LCBO expands hours before possible strike

LCBO officials say they will be expanding store hours across the province this week. (Michael Wilson/CBC - image credit)
LCBO officials say they will be expanding store hours across the province this week. (Michael Wilson/CBC - image credit)

With the threat of a potential worker strike looming for Ontarians, the LCBO says it will be expanding store hours starting this week.

Bargaining is currently underway between the LCBO and the Ontario Public Service Employees' Union (OPSEU). The union will be in a legal strike position as of 12:01 a.m. on July 5.

The LCBO says it will extend the hours at all stores in the province starting on Thursday through to July 4, with the usual Canada Day closure in effect for July 1.

All stores will open early at 9:30 a.m., and "many" stores will stay open until 10 p.m., the LCBO says, though closing hours will vary depending on location.

Customers are being asked to check their local store schedules, which will be updated when those extended hours are in effect.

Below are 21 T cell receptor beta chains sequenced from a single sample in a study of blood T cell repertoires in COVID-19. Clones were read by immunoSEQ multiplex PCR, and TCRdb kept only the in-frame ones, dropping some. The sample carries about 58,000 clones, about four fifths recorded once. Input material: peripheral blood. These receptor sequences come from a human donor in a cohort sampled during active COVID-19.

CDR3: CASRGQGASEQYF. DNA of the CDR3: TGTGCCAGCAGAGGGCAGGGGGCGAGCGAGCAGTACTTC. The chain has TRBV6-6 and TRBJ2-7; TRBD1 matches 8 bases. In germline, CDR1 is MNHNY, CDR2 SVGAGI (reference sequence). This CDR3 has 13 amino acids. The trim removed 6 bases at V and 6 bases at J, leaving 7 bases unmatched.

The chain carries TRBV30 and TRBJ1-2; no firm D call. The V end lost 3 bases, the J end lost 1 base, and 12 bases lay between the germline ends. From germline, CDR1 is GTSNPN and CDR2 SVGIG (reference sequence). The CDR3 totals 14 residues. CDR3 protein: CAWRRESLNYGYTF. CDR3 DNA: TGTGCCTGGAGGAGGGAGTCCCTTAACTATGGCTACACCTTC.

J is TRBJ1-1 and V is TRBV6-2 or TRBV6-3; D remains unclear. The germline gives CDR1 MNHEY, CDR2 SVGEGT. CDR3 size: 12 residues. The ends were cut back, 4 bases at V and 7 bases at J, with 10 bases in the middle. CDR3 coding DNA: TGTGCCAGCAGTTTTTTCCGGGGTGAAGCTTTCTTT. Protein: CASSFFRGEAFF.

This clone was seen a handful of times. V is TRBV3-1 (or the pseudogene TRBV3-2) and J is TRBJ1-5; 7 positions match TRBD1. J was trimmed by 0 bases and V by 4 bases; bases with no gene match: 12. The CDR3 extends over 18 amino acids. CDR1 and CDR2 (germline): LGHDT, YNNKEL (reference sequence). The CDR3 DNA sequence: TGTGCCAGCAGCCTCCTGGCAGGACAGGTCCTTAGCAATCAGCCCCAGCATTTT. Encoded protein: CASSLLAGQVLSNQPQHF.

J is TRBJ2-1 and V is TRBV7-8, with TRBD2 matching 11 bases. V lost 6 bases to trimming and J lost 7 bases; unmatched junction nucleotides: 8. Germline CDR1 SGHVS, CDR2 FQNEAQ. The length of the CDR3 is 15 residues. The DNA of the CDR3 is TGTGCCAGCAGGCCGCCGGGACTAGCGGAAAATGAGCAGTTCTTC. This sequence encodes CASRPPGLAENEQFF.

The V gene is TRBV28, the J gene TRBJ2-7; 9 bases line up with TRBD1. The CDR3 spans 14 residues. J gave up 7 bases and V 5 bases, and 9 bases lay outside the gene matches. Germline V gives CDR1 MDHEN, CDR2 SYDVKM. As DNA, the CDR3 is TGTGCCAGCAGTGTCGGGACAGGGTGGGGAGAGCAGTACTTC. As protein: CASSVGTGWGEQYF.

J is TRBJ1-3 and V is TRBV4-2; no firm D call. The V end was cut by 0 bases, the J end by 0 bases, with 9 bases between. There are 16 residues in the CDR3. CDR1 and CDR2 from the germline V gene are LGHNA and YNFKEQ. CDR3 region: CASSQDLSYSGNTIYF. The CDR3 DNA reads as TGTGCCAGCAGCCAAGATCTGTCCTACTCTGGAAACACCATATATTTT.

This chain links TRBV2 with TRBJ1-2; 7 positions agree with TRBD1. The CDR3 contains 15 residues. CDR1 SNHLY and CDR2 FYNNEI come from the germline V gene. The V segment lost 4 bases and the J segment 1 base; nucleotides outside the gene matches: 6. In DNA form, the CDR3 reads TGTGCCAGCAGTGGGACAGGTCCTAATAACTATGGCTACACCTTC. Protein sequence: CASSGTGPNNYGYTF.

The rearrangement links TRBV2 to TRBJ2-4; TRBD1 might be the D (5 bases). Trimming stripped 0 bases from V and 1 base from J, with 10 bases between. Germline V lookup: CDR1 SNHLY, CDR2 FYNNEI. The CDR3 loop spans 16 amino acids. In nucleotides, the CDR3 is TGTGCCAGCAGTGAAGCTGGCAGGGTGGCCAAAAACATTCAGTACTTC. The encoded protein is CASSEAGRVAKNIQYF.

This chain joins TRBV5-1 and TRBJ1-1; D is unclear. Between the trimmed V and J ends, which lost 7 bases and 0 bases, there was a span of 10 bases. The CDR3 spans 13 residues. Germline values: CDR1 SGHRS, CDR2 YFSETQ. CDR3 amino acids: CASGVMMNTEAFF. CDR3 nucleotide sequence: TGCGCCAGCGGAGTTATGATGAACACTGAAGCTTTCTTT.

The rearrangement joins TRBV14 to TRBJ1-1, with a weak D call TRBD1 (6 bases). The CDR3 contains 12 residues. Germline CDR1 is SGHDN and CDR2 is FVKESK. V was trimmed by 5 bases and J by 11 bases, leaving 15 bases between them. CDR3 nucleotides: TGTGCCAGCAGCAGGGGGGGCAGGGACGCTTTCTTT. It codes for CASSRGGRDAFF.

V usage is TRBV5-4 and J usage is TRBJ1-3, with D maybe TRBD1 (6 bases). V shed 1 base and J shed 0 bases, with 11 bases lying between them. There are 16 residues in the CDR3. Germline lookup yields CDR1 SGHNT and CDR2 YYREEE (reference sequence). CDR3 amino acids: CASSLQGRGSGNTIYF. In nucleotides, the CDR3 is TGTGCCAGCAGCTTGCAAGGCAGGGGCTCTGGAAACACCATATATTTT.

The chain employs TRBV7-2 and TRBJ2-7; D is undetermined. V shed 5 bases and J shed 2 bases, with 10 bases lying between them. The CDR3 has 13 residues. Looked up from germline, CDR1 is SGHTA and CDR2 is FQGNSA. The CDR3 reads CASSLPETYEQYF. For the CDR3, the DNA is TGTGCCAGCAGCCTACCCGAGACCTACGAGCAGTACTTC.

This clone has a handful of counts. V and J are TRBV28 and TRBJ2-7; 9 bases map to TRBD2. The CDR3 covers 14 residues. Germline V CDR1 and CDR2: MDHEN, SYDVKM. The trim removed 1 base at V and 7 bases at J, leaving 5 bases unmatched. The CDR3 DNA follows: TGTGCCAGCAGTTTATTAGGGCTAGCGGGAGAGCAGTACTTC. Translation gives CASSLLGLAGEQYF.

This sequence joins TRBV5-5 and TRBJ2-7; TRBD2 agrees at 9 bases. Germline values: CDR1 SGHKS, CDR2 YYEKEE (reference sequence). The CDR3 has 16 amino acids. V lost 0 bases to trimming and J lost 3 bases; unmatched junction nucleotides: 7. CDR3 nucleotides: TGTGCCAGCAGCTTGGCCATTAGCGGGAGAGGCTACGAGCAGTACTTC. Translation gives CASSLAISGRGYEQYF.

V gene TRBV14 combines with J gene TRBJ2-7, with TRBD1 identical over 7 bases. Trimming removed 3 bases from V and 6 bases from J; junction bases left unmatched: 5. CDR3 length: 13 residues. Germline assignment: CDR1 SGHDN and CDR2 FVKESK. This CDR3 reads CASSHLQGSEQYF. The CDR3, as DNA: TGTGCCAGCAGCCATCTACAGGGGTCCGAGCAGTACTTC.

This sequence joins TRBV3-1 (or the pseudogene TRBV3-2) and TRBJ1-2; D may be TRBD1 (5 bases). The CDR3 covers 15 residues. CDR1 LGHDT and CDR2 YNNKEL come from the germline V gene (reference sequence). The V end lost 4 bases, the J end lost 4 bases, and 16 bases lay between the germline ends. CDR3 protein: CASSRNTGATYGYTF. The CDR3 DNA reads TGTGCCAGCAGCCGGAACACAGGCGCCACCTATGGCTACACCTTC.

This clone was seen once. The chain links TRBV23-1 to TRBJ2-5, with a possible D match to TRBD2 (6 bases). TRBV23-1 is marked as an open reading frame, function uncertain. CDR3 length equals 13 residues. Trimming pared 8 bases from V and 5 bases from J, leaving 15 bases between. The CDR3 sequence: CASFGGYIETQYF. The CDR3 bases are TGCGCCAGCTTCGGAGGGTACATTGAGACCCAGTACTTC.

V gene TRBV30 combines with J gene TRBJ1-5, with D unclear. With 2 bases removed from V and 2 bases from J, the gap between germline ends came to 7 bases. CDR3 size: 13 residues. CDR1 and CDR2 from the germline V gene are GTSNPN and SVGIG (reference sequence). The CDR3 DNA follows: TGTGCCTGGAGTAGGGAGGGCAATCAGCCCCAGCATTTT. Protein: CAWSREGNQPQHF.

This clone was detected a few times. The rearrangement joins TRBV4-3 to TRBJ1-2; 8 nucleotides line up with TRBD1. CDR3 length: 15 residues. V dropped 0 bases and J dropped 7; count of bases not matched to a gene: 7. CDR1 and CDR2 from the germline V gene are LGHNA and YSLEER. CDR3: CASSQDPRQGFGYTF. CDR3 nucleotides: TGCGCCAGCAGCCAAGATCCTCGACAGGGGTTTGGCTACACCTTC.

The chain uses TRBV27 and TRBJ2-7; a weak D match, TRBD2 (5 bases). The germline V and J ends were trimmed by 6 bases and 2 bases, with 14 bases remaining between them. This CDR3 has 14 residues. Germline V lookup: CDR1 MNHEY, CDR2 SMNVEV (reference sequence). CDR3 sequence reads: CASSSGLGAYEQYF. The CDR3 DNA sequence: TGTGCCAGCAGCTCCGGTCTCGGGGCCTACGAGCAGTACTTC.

The union is bringing a hefty strike mandate to the bargaining table, with members voting 97 per cent in favour of job action if a deal isn't reached by July 5.

Over the years, unionized LCBO workers have always been able to get a deal without walking off the job, even when they've voted strongly in favour of a strike.

LCBO workers voted to strike in 2005, 2009, 2013 and 2017, yet reached agreement on a contract without a strike in every one of those rounds of bargaining.

This year, the province's plan to allow all grocery and convenience stores to sell beer, wine and ready-to-drink cocktails starting this summer looms large over the negotiations between the LCBO and the roughly 9,000 workers represented by OPSEU.

The LCBO also said in a news release Monday that workers are doing everything they can to "maintain inventory levels," but customers "may wish to stock up on spirits and Vintages products in particular at this time."

The news release also says delivery to stores will be available up until June 26, while same-day pick up will be possible until July 2.

Customers will also be able to order alcohol through on-demand delivery providers until July 4.

If a strike does happen, the LCBO says stores would transition to an "updated operations model," and locations would close for two weeks.

Then on July 18, after those 14 days, 30 LCBO stores would start to open for in-store shopping, operating three days a week under limited hours.

The corporation says its website and app will continue to accept orders for free home delivery for the duration of a possible strike, but there would be "reasonable caps" on products both in store and online.